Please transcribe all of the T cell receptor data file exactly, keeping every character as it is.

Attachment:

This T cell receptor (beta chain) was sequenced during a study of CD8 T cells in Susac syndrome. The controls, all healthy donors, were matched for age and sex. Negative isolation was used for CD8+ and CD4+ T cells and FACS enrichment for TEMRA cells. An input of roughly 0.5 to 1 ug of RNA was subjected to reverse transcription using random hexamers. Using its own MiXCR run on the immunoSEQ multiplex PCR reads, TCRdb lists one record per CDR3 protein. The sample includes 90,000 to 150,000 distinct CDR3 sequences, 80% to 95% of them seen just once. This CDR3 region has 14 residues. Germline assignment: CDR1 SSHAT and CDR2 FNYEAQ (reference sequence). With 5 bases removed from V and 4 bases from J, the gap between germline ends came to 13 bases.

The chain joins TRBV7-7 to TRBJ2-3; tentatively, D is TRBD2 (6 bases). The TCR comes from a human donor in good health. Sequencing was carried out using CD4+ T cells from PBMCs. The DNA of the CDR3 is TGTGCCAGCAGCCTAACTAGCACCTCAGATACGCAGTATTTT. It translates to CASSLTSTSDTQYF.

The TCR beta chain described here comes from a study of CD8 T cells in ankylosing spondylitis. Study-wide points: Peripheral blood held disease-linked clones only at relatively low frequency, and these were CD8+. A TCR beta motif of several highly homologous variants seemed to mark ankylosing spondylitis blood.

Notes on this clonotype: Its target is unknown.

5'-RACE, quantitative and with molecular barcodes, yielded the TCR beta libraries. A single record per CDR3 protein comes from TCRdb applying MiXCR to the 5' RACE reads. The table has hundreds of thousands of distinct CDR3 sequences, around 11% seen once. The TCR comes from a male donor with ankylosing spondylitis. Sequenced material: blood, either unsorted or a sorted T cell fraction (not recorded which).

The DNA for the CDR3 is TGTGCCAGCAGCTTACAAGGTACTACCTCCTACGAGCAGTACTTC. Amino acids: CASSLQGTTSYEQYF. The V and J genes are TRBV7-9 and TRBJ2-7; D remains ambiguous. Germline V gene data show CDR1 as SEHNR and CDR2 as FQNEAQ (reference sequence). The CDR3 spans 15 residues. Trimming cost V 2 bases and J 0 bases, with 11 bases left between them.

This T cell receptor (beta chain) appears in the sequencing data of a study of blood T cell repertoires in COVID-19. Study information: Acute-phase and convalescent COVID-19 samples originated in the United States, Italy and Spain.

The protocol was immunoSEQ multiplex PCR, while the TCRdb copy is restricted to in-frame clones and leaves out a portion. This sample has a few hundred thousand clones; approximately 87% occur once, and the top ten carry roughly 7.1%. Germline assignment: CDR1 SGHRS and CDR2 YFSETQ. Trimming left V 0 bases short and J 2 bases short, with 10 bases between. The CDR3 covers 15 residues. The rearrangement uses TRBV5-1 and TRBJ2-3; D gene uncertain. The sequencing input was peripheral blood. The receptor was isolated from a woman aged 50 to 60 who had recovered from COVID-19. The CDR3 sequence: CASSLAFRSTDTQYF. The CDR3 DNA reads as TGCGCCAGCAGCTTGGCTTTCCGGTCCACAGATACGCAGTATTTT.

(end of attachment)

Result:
This T cell receptor (beta chain) was sequenced during a study of CD8 T cells in Susac syndrome. The controls, all healthy donors, were matched for age and sex. Negative isolation was used for CD8+ and CD4+ T cells and FACS enrichment for TEMRA cells. An input of roughly 0.5 to 1 ug of RNA was subjected to reverse transcription using random hexamers. Using its own MiXCR run on the immunoSEQ multiplex PCR reads, TCRdb lists one record per CDR3 protein. The sample includes 90,000 to 150,000 distinct CDR3 sequences, 80% to 95% of them seen just once. This CDR3 region has 14 residues. Germline assignment: CDR1 SSHAT and CDR2 FNYEAQ (reference sequence). With 5 bases removed from V and 4 bases from J, the gap between germline ends came to 13 bases.

The chain joins TRBV7-7 to TRBJ2-3; tentatively, D is TRBD2 (6 bases). The TCR comes from a human donor in good health. Sequencing was carried out using CD4+ T cells from PBMCs. The DNA of the CDR3 is TGTGCCAGCAGCCTAACTAGCACCTCAGATACGCAGTATTTT. It translates to CASSLTSTSDTQYF.

The TCR beta chain described here comes from a study of CD8 T cells in ankylosing spondylitis. Study-wide points: Peripheral blood held disease-linked clones only at relatively low frequency, and these were CD8+. A TCR beta motif of several highly homologous variants seemed to mark ankylosing spondylitis blood.

Notes on this clonotype: Its target is unknown.

5'-RACE, quantitative and with molecular barcodes, yielded the TCR beta libraries. A single record per CDR3 protein comes from TCRdb applying MiXCR to the 5' RACE reads. The table has hundreds of thousands of distinct CDR3 sequences, around 11% seen once. The TCR comes from a male donor with ankylosing spondylitis. Sequenced material: blood, either unsorted or a sorted T cell fraction (not recorded which).

The DNA for the CDR3 is TGTGCCAGCAGCTTACAAGGTACTACCTCCTACGAGCAGTACTTC. Amino acids: CASSLQGTTSYEQYF. The V and J genes are TRBV7-9 and TRBJ2-7; D remains ambiguous. Germline V gene data show CDR1 as SEHNR and CDR2 as FQNEAQ (reference sequence). The CDR3 spans 15 residues. Trimming cost V 2 bases and J 0 bases, with 11 bases left between them.

This T cell receptor (beta chain) appears in the sequencing data of a study of blood T cell repertoires in COVID-19. Study information: Acute-phase and convalescent COVID-19 samples originated in the United States, Italy and Spain.

The protocol was immunoSEQ multiplex PCR, while the TCRdb copy is restricted to in-frame clones and leaves out a portion. This sample has a few hundred thousand clones; approximately 87% occur once, and the top ten carry roughly 7.1%. Germline assignment: CDR1 SGHRS and CDR2 YFSETQ. Trimming left V 0 bases short and J 2 bases short, with 10 bases between. The CDR3 covers 15 residues. The rearrangement uses TRBV5-1 and TRBJ2-3; D gene uncertain. The sequencing input was peripheral blood. The receptor was isolated from a woman aged 50 to 60 who had recovered from COVID-19. The CDR3 sequence: CASSLAFRSTDTQYF. The CDR3 DNA reads as TGCGCCAGCAGCTTGGCTTTCCGGTCCACAGATACGCAGTATTTT.